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Why freshwater ecosystem restoration makes economic sense

December 8, 2021
Floodplain restoration on the lower Danube river could bring significant ecological and economic benefits, according to a new report. Image: Garla Mare | MERLIN

Amidst calls to tackle the climate emergency and biodiversity crisis, Nature-based Solutions are emerging as a vital tool for contemporary environmental management. Nature-based Solutions (or NbS, as they’re commonly termed) are approaches which use natural systems or processes to help achieve both social and environmental goals.

A growing body of evidence shows that NbS – such as habitat restoration or pollution mitigation – can have positive effects for both biodiversity and local economies. However, there is the need to better quantify their economic benefits in order to encourage their wider uptake amongst environmental policy makers and managers.

The first MERLIN webinar will be held next week to discuss the economic benefits that NbS bring to freshwater ecosystem management. On Wednesday 15th December, Sien Kok from DELTARES and Sanja Pokrajac from the WWF Living European Rivers initiative will outline the findings of a recently published report on freshwater NbS.

Examining the outcomes of river restoration on the lower Danube and Elbe, the report states that NbS can deliver significant linked ecological and economic benefits. It states that floodplain restoration on the lower Danube has the potential to improve ecological quality, restore hydrological and morphological processes and increase water quality and biodiversity. At the same time, these restored environmental processes help reduce flood risk and support local tourism and fishing economies, Sien Kok and colleagues suggest.

The report authors undertook a cost-benefit analysis of NbS restoration on the lower Danube. They found that ‘business as usual’ management using dikes for flood protection would cost €572 million a year. By 2100, increased climate-change risks mean that this model of flood management would cost around €3.3 billion to maintain. In addition, the authors suggest that the Danube floodplains would remain largely agricultural, despite declining yields as a result of salinisation and aridification.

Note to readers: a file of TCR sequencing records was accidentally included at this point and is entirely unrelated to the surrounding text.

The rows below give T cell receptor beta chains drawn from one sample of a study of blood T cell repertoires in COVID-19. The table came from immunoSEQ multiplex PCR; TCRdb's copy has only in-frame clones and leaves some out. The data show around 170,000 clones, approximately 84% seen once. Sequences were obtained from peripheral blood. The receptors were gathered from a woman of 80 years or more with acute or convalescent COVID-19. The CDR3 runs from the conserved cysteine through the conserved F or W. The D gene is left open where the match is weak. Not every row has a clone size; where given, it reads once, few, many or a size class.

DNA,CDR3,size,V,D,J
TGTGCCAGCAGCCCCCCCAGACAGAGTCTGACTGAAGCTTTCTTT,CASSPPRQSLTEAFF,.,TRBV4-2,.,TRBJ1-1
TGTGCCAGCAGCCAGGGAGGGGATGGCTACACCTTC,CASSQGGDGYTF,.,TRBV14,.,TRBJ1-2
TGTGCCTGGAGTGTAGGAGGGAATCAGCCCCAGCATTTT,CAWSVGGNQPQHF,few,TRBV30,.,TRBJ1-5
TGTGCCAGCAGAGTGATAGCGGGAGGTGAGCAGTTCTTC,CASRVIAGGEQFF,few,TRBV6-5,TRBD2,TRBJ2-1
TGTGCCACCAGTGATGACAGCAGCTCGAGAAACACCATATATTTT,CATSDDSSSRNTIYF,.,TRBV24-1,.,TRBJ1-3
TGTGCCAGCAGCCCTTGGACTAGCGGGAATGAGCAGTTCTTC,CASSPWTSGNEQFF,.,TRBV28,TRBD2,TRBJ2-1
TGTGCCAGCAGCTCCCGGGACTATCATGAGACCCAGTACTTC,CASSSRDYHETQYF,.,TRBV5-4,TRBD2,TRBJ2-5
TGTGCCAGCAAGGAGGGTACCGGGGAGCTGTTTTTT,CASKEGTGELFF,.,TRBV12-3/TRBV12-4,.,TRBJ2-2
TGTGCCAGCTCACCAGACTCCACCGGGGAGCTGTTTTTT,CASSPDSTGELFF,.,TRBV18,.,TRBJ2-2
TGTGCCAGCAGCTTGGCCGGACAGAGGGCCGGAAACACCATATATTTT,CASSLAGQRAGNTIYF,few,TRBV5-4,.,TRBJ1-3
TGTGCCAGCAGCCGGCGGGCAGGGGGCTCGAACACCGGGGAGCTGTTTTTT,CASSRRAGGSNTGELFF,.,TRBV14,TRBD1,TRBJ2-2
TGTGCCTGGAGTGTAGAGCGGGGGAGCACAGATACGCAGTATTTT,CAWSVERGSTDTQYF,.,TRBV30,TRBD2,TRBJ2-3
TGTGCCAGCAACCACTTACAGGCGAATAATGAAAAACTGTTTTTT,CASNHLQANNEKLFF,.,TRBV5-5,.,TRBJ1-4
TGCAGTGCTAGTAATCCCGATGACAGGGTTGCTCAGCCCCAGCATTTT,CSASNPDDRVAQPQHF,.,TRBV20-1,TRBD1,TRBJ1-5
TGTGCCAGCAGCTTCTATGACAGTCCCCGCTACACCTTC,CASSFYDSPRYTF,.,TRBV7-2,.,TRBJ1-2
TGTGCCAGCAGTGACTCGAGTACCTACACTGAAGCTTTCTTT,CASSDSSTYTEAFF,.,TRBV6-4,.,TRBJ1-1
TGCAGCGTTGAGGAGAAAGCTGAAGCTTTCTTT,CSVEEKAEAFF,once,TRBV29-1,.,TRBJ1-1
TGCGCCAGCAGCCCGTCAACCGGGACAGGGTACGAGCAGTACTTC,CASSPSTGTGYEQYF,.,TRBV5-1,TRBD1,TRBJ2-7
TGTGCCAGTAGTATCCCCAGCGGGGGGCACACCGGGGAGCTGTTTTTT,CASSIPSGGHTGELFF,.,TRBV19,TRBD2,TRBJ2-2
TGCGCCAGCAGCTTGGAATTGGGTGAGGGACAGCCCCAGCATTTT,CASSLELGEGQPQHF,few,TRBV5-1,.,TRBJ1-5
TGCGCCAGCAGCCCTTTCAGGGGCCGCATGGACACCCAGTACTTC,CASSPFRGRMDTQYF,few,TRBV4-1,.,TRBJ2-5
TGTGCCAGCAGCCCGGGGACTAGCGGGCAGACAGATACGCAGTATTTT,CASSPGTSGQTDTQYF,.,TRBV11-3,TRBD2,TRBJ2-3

On the other hand, the report suggests that the large-scale restoration of 4000km2 of lower Danube floodplains would cost around €230 million a year to maintain, totalling €1.36 billion by 2100: less than half of the ‘business as usual’ model. Moreover, the authors state that floodplain restoration would likely stimulate economic diversification across tourism and fisheries in the basin.

The Elbe catchment has been heavily-modified through the construction of extensive embankments to control flooding and create space for agriculture. However, water quality is low in much of the catchment and there are increasingly severe flooding events. The report examines the value of large-scale floodplain restoration along the Elbe, suggesting that it could bring economic benefits of €2520 million to local economies. These benefits result from projected improvements to flood protection, water quality, biodiversity protection and greenhouse gas emission mitigation.

Broadly, the report suggests that ‘making space for rivers’ through such Nature-based Solutions offers sustainable and economically-beneficial means of tackling the effects of the climate emergency and biodiversity crisis in freshwater ecosystems.

The authors argue that such benefits align closely with the priorities of EU policies such as the Green Deal, climate change Adaptation Strategy and Biodiversity Strategy. The task, is to better understand and quantify these benefits in order to stimulate their wide-scale uptake in environmental policy and management.


MERLIN Webinar #1
Wednesday 15th December 2021, 1600 CET

Contact MERLIN to receive webinar access information:

This article is supported by the MERLIN project.

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